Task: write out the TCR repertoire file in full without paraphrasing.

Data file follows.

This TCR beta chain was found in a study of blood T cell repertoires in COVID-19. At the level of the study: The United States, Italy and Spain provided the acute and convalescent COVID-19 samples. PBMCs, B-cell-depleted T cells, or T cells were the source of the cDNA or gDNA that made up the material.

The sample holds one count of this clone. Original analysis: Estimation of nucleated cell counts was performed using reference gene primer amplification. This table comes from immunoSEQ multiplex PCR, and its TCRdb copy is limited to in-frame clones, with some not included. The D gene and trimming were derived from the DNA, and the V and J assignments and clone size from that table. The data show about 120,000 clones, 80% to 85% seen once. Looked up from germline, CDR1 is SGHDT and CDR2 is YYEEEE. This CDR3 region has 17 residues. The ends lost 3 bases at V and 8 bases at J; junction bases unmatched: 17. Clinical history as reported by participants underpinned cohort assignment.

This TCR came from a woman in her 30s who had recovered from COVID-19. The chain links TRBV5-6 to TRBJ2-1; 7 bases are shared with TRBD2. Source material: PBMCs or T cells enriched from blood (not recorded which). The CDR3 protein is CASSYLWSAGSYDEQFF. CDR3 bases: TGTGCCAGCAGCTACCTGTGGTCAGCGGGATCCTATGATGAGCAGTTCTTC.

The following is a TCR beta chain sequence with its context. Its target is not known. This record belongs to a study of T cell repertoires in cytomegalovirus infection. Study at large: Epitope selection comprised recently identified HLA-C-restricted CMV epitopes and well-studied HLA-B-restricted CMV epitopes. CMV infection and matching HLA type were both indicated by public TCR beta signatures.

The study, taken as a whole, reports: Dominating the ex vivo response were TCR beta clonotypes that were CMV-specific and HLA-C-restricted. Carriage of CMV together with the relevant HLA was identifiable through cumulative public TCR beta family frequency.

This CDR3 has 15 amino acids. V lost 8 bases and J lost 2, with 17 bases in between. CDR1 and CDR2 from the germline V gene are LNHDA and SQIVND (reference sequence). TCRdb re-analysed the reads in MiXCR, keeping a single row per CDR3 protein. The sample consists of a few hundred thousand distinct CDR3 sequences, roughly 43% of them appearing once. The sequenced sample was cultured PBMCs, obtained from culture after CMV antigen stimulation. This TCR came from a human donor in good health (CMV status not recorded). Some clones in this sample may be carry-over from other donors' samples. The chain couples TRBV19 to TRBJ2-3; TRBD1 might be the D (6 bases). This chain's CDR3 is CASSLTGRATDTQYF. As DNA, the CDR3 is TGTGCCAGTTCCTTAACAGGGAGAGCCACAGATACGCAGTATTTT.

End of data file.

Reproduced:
This TCR beta chain was found in a study of blood T cell repertoires in COVID-19. At the level of the study: The United States, Italy and Spain provided the acute and convalescent COVID-19 samples. PBMCs, B-cell-depleted T cells, or T cells were the source of the cDNA or gDNA that made up the material.

The sample holds one count of this clone. Original analysis: Estimation of nucleated cell counts was performed using reference gene primer amplification. This table comes from immunoSEQ multiplex PCR, and its TCRdb copy is limited to in-frame clones, with some not included. The D gene and trimming were derived from the DNA, and the V and J assignments and clone size from that table. The data show about 120,000 clones, 80% to 85% seen once. Looked up from germline, CDR1 is SGHDT and CDR2 is YYEEEE. This CDR3 region has 17 residues. The ends lost 3 bases at V and 8 bases at J; junction bases unmatched: 17. Clinical history as reported by participants underpinned cohort assignment.

This TCR came from a woman in her 30s who had recovered from COVID-19. The chain links TRBV5-6 to TRBJ2-1; 7 bases are shared with TRBD2. Source material: PBMCs or T cells enriched from blood (not recorded which). The CDR3 protein is CASSYLWSAGSYDEQFF. CDR3 bases: TGTGCCAGCAGCTACCTGTGGTCAGCGGGATCCTATGATGAGCAGTTCTTC.

The following is a TCR beta chain sequence with its context. Its target is not known. This record belongs to a study of T cell repertoires in cytomegalovirus infection. Study at large: Epitope selection comprised recently identified HLA-C-restricted CMV epitopes and well-studied HLA-B-restricted CMV epitopes. CMV infection and matching HLA type were both indicated by public TCR beta signatures.

The study, taken as a whole, reports: Dominating the ex vivo response were TCR beta clonotypes that were CMV-specific and HLA-C-restricted. Carriage of CMV together with the relevant HLA was identifiable through cumulative public TCR beta family frequency.

This CDR3 has 15 amino acids. V lost 8 bases and J lost 2, with 17 bases in between. CDR1 and CDR2 from the germline V gene are LNHDA and SQIVND (reference sequence). TCRdb re-analysed the reads in MiXCR, keeping a single row per CDR3 protein. The sample consists of a few hundred thousand distinct CDR3 sequences, roughly 43% of them appearing once. The sequenced sample was cultured PBMCs, obtained from culture after CMV antigen stimulation. This TCR came from a human donor in good health (CMV status not recorded). Some clones in this sample may be carry-over from other donors' samples. The chain couples TRBV19 to TRBJ2-3; TRBD1 might be the D (6 bases). This chain's CDR3 is CASSLTGRATDTQYF. As DNA, the CDR3 is TGTGCCAGTTCCTTAACAGGGAGAGCCACAGATACGCAGTATTTT.